ADDENDUM: Wonderful Corpus Christi note here. I hope to publish Part 2 of below tomorrow (1 June), and Part 3 on Tuesday 4 June.
BEGINNING of original post:
"I still have many things to say to you, but you cannot bear them now.When the Spirit of truth comes, he will guide you into all the truth; for he will not speak on his own, but will speak whatever he hears, and he will declare to you the things that are to come. He will glorify me, because he will take what is mine and declare it to you. All that the Father has is mine. For this reason I said that he will take what is mine and declare it to you." (John 16:12-14, NRSV)One current theme in Anglican theology, at least in the august corridors of ADU, is that the Spirit is speaking new things into the life of the church. Intriguingly, even where these new things might disagree with what we thought the Spirit has spoken to us through Scripture, invocation is made of Scripture. Specifically, John 16 is invoked, "I still have many things to say to you ... the Spirit ... will guide you into all truth."
What do these words mean?
In one way it is a little bit ludicrous to think that, say, Jesus really wanted to give the disciples the low down on the iniquity of slavery, but that had to wait to a future time when they could 'bear' that truth.
In another way, we can see that Jesus is making no great claim for the future of general knowledge and his disciples. Jesus is not here a schoolmaster with pupils thirsty to learn facts and figure. He is the Only Son of God who has come from the Father's heart to make the Father known (1:18). 'All the truth', especially when it relates to what the Spirit hears from the Father and the Son, is the truth of God. To be guided by the Spirit into all truth is to be guided deeper into the heart of God. Intimate knowledge of God is unbearable and we need a gentle, understanding guide. The Spirit of truth who is also in Johannine terms the Paraclete/Helper/Counsellor/Advocate/Comforter is that guide.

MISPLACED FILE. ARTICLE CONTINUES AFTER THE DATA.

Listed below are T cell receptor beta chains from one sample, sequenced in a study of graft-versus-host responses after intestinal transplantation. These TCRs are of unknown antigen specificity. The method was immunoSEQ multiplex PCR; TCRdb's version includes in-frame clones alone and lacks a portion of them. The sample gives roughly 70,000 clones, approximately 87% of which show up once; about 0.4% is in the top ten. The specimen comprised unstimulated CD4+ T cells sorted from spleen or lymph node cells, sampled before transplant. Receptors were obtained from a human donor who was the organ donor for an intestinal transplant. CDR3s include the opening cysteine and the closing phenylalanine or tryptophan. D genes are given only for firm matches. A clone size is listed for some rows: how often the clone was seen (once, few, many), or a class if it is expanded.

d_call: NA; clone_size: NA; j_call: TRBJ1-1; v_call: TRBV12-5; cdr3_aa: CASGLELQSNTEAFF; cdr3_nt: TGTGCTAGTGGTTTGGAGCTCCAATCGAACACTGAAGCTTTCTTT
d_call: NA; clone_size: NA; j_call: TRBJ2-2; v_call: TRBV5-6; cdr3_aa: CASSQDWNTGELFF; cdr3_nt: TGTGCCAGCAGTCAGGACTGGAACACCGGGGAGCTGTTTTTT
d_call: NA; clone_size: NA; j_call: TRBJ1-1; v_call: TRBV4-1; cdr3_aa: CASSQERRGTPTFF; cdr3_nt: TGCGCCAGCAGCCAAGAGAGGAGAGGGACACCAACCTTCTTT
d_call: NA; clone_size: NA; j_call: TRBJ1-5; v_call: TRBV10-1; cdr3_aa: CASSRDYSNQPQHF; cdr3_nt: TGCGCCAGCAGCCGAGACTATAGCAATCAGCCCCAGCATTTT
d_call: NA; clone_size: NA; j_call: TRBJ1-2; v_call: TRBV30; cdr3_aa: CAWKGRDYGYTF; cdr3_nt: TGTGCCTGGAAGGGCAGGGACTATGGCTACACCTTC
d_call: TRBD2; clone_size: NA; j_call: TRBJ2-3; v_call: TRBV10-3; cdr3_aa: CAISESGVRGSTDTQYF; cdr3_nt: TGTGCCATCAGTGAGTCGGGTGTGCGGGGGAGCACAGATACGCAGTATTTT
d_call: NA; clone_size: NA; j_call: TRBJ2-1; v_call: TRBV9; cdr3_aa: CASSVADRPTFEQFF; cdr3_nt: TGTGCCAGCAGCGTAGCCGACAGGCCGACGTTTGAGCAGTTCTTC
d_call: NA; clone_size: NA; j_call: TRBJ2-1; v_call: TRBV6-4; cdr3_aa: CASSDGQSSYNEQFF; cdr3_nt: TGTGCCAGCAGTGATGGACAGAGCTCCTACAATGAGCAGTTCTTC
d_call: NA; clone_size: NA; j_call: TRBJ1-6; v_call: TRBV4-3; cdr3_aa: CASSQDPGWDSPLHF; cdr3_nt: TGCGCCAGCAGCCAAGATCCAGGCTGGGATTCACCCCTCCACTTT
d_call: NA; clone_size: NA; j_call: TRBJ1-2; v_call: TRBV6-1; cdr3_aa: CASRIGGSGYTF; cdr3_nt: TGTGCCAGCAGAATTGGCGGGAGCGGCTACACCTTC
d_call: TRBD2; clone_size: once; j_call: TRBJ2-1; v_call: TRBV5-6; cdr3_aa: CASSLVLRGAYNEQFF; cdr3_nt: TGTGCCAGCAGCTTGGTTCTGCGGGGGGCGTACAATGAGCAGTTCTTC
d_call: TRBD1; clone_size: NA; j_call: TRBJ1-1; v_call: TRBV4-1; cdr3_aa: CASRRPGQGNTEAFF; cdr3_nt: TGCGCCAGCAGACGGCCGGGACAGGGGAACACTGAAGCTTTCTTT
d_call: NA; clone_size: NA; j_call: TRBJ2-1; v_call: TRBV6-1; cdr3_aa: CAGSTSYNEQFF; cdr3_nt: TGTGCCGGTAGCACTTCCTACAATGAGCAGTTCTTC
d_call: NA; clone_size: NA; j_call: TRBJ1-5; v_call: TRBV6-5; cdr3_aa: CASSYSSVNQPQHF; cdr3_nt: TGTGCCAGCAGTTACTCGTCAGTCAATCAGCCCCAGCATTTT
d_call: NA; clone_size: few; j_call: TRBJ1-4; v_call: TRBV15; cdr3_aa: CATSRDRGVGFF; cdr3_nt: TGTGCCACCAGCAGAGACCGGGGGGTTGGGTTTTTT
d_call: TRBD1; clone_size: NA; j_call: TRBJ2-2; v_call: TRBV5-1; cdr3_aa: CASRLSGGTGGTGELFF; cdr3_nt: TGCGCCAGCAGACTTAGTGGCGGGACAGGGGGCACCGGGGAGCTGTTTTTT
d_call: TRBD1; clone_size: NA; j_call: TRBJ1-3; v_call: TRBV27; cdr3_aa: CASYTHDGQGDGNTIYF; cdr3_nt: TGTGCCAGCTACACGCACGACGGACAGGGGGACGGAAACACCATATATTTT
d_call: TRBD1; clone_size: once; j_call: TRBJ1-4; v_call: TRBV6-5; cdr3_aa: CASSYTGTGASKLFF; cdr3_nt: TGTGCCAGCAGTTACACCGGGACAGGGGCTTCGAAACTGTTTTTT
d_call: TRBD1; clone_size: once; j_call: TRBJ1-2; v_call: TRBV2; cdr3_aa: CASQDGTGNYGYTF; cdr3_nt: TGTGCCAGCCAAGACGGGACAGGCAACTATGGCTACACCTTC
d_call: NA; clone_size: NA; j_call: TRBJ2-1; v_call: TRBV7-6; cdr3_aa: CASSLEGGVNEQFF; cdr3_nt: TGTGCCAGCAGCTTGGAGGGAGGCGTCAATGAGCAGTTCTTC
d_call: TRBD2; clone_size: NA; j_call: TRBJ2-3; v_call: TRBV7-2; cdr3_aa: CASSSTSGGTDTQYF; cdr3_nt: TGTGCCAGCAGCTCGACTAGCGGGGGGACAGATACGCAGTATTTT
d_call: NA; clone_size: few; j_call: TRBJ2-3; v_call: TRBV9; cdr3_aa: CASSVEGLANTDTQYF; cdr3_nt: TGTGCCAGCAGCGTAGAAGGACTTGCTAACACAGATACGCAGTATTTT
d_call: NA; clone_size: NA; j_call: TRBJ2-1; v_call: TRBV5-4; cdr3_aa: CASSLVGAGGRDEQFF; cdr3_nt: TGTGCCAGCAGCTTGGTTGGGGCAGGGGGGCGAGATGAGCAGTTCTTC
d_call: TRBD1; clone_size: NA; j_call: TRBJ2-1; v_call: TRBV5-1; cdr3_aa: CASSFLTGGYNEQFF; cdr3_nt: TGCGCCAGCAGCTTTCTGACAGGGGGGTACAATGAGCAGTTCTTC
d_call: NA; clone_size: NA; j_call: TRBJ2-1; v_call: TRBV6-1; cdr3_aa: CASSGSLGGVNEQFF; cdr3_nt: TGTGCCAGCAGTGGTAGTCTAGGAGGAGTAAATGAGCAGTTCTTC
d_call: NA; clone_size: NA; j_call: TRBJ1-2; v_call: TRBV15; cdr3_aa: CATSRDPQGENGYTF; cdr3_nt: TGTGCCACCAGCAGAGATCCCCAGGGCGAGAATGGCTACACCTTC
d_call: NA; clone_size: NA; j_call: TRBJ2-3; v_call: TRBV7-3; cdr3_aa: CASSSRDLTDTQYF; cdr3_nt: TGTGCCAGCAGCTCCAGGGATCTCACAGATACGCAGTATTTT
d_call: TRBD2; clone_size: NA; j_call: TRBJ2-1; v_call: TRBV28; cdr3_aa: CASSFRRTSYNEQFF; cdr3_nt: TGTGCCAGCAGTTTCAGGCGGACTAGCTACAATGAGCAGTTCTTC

But what does it mean for disciples to be drawn ever more deeply into the truth of God? In Johannine terms, thinking in terms of 1 John as well as the Fourth Gospel, the truth of God is that God is love (1 John 4:7).
At this point in our exegesis we need to take great care. Such great care that I am going to make this part one of a series and come back after further thought to the matter! The care needed is how we understand the love of God and the God who is Love.
We have a way of talking about the love of God which goes something like this: God loves you. You do not quite understand this, so let me say it again, God loves you. It is the love you need, the love you may never have received as fully as you would like from family and friends. It is - when truly understood - utterly irresistible, this divine love.
But is the love of God like that? If it is, then our churches, surely, would be full of people giving thanks for that love? More to a Johannine point, if that is the love of God, how does that square with the divisiveness of Jesus' ministry? In John's Gospel disciples keep falling away from Jesus because his teaching is too tough for them. In 1 John the Christian community of love is torn apart through sectarian division.
No. We need to think a little about the love of God, the truth of which we cannot bear now but the Holy Spirit can guide us into it gently. What is the Spirit of truth telling us about the love of God?
Back soon (ish - some non-blogging deadlines to meet this week)